King County Heroin Crisis Task Force recommends 2 injection sites

Updated:

The King County Heroin Crisis Task Force is recommending at least two safe injection sites for drug users: one located within Seattle and one outside city limits.

KIRO 7 News reported in August that a majority of people on King County heroin’s task force supported the idea of a safe consumption site.

>> How would an injection site operate in Seattle?

They announced the recommendation with a proposed number of locations in a news conference on Thursday.

“These sites will provide individuals with opiod use disorder a portal to return to healthy lives by reducing overdoses and preventing infections like Hep B & C  HIV,” said Jeff Duchin, a health officer with Public Health of Seattle & King County.

Proponents of a "safe consumption site" point to a similar housing operation in Seattle, where 75 alcoholics can drink in their rooms and have access to on-site treatment services. Studies show the operation saved taxpayers millions in housing and crisis services annually and decreased alcohol consumption in residents.

The Metropolitan Improvement District Clean Team collected nearly 800 syringes in January near Seattle's downtown, where they serve.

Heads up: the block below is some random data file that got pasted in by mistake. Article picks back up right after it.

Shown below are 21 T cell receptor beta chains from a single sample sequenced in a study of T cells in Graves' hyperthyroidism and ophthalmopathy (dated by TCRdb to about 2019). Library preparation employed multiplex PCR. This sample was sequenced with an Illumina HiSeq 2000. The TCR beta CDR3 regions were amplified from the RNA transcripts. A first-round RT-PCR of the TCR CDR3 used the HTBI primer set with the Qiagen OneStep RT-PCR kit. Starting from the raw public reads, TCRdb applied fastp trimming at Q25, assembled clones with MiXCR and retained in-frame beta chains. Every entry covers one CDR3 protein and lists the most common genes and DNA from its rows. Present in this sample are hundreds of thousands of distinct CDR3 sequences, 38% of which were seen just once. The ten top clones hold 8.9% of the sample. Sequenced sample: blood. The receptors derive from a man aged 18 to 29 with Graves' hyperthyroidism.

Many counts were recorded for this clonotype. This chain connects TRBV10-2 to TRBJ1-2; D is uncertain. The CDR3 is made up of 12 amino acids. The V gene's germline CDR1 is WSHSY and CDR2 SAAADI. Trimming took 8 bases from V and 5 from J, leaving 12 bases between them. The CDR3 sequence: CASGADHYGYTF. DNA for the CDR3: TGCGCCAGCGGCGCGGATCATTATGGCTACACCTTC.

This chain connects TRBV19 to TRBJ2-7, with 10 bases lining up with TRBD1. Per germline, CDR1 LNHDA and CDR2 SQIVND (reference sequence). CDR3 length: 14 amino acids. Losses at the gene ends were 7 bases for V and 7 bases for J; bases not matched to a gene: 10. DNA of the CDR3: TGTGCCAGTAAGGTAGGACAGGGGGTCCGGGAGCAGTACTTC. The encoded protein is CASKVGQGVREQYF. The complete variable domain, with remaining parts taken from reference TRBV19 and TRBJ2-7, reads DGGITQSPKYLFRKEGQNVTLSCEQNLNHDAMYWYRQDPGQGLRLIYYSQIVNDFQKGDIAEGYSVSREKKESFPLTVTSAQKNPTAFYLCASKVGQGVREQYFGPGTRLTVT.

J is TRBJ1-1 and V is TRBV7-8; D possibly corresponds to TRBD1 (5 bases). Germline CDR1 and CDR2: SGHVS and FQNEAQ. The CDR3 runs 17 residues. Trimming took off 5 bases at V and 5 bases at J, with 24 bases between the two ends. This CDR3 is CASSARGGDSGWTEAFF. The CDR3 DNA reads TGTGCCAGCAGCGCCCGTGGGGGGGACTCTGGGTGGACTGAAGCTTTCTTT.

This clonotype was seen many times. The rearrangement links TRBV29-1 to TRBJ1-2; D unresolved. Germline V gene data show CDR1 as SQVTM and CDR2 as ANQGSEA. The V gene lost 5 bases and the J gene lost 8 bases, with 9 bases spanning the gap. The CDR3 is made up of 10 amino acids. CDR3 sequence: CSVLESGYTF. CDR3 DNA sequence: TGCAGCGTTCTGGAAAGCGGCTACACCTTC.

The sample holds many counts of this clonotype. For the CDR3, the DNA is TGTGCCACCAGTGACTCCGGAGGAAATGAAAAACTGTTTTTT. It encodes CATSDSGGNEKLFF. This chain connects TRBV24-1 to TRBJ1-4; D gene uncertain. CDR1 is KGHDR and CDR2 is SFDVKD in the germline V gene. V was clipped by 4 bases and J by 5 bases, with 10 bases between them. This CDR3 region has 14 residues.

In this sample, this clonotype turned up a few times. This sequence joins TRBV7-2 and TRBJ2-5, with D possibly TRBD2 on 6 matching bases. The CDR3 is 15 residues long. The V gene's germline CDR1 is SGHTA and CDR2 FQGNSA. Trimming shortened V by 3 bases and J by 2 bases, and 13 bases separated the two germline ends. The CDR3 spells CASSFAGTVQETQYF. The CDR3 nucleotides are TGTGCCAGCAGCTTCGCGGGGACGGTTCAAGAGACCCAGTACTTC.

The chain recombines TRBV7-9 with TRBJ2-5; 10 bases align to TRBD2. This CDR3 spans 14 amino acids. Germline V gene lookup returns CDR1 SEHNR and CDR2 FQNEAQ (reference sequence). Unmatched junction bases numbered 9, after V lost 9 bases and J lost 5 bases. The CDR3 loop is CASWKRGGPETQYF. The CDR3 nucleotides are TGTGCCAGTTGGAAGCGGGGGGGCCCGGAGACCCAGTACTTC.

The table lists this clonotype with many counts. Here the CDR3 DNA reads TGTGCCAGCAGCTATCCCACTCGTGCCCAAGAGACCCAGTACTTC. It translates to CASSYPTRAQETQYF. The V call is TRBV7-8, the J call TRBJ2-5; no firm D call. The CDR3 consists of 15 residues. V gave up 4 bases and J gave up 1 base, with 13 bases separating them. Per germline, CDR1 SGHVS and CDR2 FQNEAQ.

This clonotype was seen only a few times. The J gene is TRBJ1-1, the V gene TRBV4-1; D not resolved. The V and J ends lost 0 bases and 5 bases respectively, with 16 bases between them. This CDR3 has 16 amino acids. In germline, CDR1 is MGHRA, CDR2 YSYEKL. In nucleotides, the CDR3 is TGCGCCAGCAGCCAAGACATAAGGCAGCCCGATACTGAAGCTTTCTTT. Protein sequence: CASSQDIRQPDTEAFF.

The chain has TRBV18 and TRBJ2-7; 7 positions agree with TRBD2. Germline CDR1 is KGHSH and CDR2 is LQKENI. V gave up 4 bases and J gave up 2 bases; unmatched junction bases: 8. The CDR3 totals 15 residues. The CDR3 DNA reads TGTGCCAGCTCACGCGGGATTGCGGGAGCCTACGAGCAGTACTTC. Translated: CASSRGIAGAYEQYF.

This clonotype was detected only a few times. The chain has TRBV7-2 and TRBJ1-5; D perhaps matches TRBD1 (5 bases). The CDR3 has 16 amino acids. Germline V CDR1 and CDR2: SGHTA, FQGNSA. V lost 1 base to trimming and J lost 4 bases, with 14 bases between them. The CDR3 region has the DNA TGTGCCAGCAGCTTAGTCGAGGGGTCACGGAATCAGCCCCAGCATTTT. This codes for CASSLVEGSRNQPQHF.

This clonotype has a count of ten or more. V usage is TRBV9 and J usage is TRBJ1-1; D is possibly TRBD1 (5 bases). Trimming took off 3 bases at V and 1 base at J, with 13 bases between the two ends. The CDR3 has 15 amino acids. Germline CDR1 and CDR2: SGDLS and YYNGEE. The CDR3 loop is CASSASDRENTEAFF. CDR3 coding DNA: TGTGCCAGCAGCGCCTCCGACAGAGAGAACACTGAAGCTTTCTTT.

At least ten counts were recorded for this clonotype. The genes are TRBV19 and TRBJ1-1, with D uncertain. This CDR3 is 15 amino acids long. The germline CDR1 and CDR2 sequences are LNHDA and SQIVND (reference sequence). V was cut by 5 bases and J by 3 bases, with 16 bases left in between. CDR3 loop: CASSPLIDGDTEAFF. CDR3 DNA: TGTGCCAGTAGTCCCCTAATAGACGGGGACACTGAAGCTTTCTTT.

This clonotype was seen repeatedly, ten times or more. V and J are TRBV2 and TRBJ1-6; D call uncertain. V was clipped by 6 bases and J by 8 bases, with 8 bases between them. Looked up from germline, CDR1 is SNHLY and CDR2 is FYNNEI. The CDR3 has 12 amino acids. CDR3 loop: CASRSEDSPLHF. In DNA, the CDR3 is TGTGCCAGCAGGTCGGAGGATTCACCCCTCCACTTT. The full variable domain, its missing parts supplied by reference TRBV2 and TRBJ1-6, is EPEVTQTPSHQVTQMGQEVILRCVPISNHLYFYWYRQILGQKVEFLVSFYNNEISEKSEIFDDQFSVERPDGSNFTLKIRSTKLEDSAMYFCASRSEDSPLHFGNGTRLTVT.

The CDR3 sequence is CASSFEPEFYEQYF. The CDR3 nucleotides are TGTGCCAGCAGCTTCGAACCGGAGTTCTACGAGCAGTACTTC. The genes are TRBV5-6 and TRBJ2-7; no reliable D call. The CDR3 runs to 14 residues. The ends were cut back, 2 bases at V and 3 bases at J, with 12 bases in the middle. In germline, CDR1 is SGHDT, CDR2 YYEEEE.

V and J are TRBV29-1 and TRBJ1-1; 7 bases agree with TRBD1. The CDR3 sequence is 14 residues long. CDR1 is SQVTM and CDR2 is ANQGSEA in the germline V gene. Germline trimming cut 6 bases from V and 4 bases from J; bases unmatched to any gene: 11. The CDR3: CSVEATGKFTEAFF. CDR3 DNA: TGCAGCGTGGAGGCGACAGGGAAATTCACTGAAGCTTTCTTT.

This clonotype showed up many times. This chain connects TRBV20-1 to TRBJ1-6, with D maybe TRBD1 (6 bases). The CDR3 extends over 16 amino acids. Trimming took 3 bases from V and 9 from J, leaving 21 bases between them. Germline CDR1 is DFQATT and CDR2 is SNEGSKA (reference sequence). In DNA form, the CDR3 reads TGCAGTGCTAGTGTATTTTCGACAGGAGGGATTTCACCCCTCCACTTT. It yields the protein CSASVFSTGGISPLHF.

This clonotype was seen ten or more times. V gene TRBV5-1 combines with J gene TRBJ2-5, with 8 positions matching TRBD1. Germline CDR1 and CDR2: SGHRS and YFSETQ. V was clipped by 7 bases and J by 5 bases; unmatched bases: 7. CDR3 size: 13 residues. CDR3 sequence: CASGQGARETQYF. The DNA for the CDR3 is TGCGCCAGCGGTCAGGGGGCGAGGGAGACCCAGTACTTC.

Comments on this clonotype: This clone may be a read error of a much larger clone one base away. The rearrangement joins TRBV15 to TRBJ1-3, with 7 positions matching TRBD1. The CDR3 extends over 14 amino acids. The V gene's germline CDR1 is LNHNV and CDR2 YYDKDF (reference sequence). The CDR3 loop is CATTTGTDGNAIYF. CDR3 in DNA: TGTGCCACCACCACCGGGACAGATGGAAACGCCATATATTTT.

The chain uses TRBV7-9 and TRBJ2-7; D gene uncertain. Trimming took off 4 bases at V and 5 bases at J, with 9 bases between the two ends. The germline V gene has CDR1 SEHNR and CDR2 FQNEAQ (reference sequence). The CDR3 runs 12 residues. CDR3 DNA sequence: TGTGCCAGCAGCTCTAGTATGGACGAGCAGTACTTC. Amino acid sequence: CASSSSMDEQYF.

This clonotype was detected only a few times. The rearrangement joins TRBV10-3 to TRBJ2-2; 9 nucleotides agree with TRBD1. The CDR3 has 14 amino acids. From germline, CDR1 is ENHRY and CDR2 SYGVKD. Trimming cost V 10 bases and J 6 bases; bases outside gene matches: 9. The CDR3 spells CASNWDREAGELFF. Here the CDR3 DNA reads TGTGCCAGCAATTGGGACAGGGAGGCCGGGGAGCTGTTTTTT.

>> Related: Seattle could be the first city to host safe consumption sites for drug users

Seattle Mayor Ed Murray and King County Executive Dow Constantine formed the task force in March after seeing startling statistics of overdose deaths and skyrocketing numbers of people seeking treatment.

They gathered a group of about 30 people from different disciplines in the health industry, law enforcement, and human resources.

Task force member Dr. Jeffrey Duchin said the group is working on releasing a formal proposal for the site next month.

KIRO 7 News spoke with some people on the task force who say the city would see a lot fewer syringes on the street and a lot fewer people dying from using drugs.

"I've done a lot of work looking at where are people dying of drug overdoses," Dr. Caleb Banta-Green, a University of Washington drug researcher, told KIRO 7 News in February.  "It's all across King County.  It's not just downtown."

>> Related: Seattle police have saved 11 people with overdose drug

He insists there is evidence the safe consumption sites work.

"You can get a decrease in syringes being discarded," said Dr. Banta-Green. "You can get a decrease in terms of people injecting drugs and using drugs in public.  You can get a decrease in deaths, it looks like, from these facilities."

Opponents said a consumption site condones drug use. 

The task force will wait 90 days to get feedback from the community.

Next Up: